The defendants attempted to show that the payments were in fact reasonable amounts for actual services rendered. Government witnesses, as well as those called by defendants, testified that Felci did in fact perform services for Bay State, albeit less than the amount stated on the Outline of Projects. The defendants also called witnesses to describe work that needed to be done, that was done and that might have been done by Felci without anyone specifically knowing that he did it. Finally, defendants presented an expert who testified that the services Felci provided Bay State were worth more than Bay State paid Felci.
The jury returned a verdict of guilty against all three defendants on the conspiracy count and the substantive counts involving the automobiles. The jury could not agree on count 3 which involved the May 7 check in the amount of $770; a mistrial was entered on that count. The jury returned verdicts of not guilty for all three defendants on all other counts. Following the denial of post-trial motions and the sentencing of the defendants,16 the defendants appealed.
II. ADMISSION OF THE OUTLINE OF PROJECTS
Felci. contends that the Outline of Projects was improperly admitted against him in violation of the attorney-client privilege.17 The Outline was prepared by Felci after Shuman, Bay State's in-house counsel, requested documentation of the hours Felci worked for Bay State. Although Felci had already retained another attorney, Mr. Gideonse, Felci prepared the Outline and gave it to Shuman without telling Gideonse about it. Shuman then turned it over to the FBI. Later, after a subpoena had issued, Felci supplied Gideonse with substantially the same information in a letter which was not introduced at trial. It was not until even later, according to Gideonse's affidavit, that he was informed of the Outline of Projects and the events surrounding it. In contesting the admission of the Outline, Felci contends that Shuman had no right to turn over the Outline because either Shuman was acting as Felci's attorney (in addition to Gideonse) or the document was prepared as part of a joint defense. In either case Felci contends that the document was intended to be kept confidential and use of it by the government violated the attorney-client privilege.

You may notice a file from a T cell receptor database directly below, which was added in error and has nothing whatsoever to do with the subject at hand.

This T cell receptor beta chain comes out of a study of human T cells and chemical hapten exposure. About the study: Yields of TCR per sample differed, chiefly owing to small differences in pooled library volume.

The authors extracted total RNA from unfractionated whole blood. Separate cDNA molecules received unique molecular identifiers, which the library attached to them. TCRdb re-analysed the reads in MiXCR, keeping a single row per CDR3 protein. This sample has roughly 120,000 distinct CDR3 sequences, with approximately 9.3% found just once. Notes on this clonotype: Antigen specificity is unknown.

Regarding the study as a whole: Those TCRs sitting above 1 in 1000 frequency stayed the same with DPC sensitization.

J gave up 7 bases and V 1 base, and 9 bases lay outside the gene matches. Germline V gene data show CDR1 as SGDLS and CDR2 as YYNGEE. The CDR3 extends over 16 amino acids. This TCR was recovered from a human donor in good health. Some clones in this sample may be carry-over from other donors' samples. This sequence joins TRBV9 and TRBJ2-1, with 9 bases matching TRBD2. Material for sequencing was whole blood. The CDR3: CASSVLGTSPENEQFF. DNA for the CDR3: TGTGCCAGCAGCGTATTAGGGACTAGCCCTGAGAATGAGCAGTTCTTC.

A district court's determination regarding the existence of a privilege is factual in nature. United States v. Wilson, 798 F.2d 509, 512 (1st Cir. 1986). Thus, "the district court's finding of no privilege can be overturned only if clearly erroneous." Id. In order to assert the attorney-client privilege with respect to a document provided by an attorney, the person asserting the privilege is
required to make four showings: (1) that he was or sought to be a client of [the attorney]; (2) that [the attorney] in connection with the [document] acted as a lawyer; (3) that the [document] relates to facts communicated for the purpose of securing a legal opinion, legal services or assistance in a legal proceeding; and (4) that the privilege has not been waived.
Id. The burden of proving the existence of the privilege is on the party asserting the privilege. Id. at 512-13.
The evidence presented at the hearing on this issue amply supports the district court's finding that no attorney-client relationship existed between Felci and Shuman: Felci had retained separate counsel; Felci had contacted the FBI through his separate counsel; Felci never paid Shuman for his services; Felci never asked Shuman to take any action on his behalf. The most that can be said is that Felci had ongoing talks with Shuman concerning the investigation and that Shuman helped Felci polish the Outline and the subsequent letter to Gideonse containing the same information. On these facts, the district court did not make a clear error in finding no attorney-client relationship. Because Felci failed to meet his burden on the first prong of the test, we need not address the other three. Wilson, 798 F.2d at 512-13.